Of course, thinks Lucy, there’s always a fucking catch. And Lucy hates long hair on men almost as much as she hates beards. Normally Lucy would run a mile from the sort of wanker who would still choose to have his hair long after the age of about twelve. Is he some kind of Peter Pan clinging onto his youth? Though I did go to the Hay Festival last year, but I guess that’s not quite the same.” She laughs uncomfortably. “Though you know, it might be because not that many girls like guys with long hair.” “Yeah, I know,” Jules sighs. ” “I don’t want to date someone so narrow minded,” says Jules. “There are plenty of women with good jobs and their own flats who don’t need a man to support them.” “I know, you’re right,” says Jules. So last year I joined a Sugar Daddy website.” WTAF? But there are also lots of well-off girls on there too, girls who specifically want to find rich men who won’t just want them for their money.
Lucy is on her way back to Brighton for the working week and has her suitcase in tow. But far worse than that is that the t-shirt is tucked in. Still, he has a friendly smile and a nice face, and although Lucy isn’t immediately attracted to him, she’s not instantly repelled either. At least two feet long, dark and shiny but also thin and a little straggly, it’s hair that wouldn’t look out of place on a 14-year-old Goth girl or a member of a Iron Maiden tribute act. In that moment Lucy realises she has zero chance of ever persuading him to cut it. Lucy feels like she should probably comment at this stage. “So do you have long hair because you’re in a band, or did you join a band because you have long hair? “I’ve always had long hair.” “You know we could never live together,” Lucy warns. When she comes back, Jules is keen to tell her about all the different businesses he runs. Because they can.” Lucy knows this, and tells him so. To someone else.” Lucy thinks this sounds like it might have been a slightly dysfunctional relationship.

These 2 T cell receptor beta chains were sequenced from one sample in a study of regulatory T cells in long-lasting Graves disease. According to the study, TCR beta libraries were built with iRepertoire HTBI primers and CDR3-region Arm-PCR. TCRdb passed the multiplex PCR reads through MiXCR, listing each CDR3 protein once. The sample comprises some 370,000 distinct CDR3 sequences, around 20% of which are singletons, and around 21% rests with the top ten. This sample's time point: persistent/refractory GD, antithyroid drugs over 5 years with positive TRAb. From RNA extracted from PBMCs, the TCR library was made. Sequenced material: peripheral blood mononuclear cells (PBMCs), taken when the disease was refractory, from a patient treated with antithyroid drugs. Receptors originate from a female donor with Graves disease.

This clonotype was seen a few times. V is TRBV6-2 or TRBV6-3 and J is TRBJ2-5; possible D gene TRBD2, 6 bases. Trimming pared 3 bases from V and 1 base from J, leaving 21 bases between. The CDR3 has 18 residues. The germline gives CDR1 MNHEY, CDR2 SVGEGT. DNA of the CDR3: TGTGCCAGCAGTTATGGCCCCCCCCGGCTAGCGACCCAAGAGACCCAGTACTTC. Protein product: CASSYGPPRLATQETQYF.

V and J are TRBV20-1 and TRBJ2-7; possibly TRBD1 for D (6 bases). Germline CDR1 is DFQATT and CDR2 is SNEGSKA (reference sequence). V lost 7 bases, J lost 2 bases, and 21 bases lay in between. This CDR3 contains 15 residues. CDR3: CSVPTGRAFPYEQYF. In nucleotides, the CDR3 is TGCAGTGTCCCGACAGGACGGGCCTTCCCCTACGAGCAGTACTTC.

Jules has arrived before her, and is sitting in a brown leather wingbacked chair by an empty fireplace. He is as tall as promised, and slim, and looks just like his photos. On second thoughts, he’s bought her a drink, so she’d better stay. “What with my long hair, and yours, our drains would be forever getting blocked! Jules continues, “Those guys always want to date much younger women, and they can. The last woman I dated was 47.” Lucy admits to being a little surprised by this information. “I’m sure it’s fine to date much older women,” she says, “but what if you want kids?
I was supposed to just do a short set but it went so well I ended up playing all night, and they liked it so much they asked me to come back.
I’d never done it before, but I said yes, and then spent a week learning how.
She went “On the Record” with Bharati Jagdish about low marriage and high divorce rates in Singapore, making her own marriage work and how the dating industry has evolved.